Texas Dropouts: Vroom-vroom vs. Gloom-and-doom
Here’s a study in political contrasts: Yesterday, Rick Perry announced that he’s buying himself a NASCAR sponsorship – temporarily taking over (irony alert) from TaxSlayer.com – and taking that sumbitch on the road.
Meanwhile, Bill White accused Perry of playing fast-and-loose with the state’s dropout rate and challenged him to account for the thousands of students falling through the cracks.
“We need a governor who will work harder to keep our kids in school than on trying to get himself re-elected,” White told the Observer.
By low-balling the dropout rate at just 10 percent, White says the governor is ignoring 800,000 students who, on Perry’s watch, failed to graduate within four years or get a GED.
I’m sorry, Bill, we couldn’t hear you over the 110-decibel roar of Perry’s car going around in circles at 140 mph.
Perry’s response to White’s hammering of the dropout issue has been to tell his opponent that he’s (all together now) “tearing down Texas” – because there’s nothing more offensive than describing reality.
At the same time, Perry is trying to muddy the issue by making it all about competing sets of data.
Yesterday, in a press release, the Perry campaign accused White of “attacking Texas educators by using incorrect statistics related to the graduation rate of Texas students.”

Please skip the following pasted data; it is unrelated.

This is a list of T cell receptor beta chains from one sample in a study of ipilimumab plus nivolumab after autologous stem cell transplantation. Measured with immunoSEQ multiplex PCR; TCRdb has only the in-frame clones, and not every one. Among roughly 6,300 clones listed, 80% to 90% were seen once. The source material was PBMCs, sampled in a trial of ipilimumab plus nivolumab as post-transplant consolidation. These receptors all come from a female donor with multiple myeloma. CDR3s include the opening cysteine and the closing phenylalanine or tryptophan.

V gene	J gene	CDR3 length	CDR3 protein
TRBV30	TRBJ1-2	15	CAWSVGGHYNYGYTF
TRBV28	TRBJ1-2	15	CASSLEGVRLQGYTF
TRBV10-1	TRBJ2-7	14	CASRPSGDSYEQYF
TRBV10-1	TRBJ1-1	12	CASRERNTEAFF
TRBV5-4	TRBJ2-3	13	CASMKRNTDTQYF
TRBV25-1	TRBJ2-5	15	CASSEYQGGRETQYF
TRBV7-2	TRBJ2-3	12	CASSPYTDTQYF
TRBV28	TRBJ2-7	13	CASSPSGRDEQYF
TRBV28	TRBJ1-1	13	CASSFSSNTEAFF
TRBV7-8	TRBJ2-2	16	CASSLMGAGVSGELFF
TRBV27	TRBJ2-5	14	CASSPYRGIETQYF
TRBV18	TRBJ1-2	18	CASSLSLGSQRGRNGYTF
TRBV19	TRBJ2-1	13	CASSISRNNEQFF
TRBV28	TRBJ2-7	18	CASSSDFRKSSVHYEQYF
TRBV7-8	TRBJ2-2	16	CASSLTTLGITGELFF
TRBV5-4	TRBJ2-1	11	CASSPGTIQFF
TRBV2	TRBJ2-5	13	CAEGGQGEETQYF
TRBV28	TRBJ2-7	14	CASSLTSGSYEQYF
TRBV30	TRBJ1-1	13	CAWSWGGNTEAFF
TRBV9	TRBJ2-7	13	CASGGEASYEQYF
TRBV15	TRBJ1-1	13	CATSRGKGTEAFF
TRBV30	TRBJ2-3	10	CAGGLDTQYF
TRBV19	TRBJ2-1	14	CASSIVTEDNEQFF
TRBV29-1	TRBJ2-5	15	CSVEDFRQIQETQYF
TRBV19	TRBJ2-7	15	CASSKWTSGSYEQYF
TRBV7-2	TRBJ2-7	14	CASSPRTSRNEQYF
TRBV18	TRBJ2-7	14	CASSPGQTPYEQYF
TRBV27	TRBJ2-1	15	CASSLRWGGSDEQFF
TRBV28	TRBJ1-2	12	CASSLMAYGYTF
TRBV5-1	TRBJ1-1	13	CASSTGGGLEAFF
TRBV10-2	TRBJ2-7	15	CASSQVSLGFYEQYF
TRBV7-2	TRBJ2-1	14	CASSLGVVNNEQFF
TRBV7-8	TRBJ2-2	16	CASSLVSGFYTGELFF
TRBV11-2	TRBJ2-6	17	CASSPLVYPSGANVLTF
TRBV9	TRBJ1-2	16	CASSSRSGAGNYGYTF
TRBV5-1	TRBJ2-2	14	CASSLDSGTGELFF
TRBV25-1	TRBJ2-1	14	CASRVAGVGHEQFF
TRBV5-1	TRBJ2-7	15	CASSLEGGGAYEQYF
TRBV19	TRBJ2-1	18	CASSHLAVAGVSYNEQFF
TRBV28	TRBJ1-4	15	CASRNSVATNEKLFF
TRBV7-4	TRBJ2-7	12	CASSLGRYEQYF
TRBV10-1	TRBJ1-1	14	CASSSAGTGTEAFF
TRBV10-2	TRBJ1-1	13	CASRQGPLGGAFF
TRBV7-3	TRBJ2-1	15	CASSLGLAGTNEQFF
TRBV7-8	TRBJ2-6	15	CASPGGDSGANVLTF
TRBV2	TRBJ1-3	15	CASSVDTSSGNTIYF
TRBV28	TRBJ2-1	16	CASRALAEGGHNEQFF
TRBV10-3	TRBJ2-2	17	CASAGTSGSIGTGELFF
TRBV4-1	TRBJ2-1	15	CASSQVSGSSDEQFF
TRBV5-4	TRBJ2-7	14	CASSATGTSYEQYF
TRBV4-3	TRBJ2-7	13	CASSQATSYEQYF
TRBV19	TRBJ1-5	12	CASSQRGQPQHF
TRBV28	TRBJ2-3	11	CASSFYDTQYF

The statement goes on: “Texas does not have a 30 percent dropout rate as White has suggested. The percent of students who enter high school and eventually earn a diploma or equivalent, or who remain in pursuit of a diploma or equivalent, is 90 percent.”
Now, high school graduation rates are notoriously hard to pin down and experts argue over methodology. But what Perry’s citing here is a widely-ridiculed “completion” rate devised by the Texas Education Agency.
The big flaw in the completion rate is that it assumes all students who don’t graduate in four years stay in school and eventually finish. If you buy that I’ve got some oceanfront property in Paint Creek, Texas, I’d like to sell you.
There’s also the matter of school districts – to borrow from The Wire – “juking the stats.” Yes, I know, it’s hard to believe but school administrators don’t always accurately report how many kids drop out. Just today, the Houston Press has a story about two schools in HISD falsifying records to turn dropouts into transfer students.
White cites TEA data that show three out of 10 students do not graduate or get a GED within four years. Here, the problem is that students who finish in their fifth or sixth year, or leave and come back later, aren’t taken into account. To his credit, White doesn’t suggest that the 30 percent figure is definitive, merely that Perry is severely downplaying the dropout problem.
“It’s not tearing down Texas to insist that public officials be accountable for their job performance,” White said. “If you want to hold schools and classrooms accountable for the performance of educators then the governor should be willing to be held accountable himself. That’s just leadership.”
Now there’s a radical idea. But can anyone hear over the roar of the Perry machine?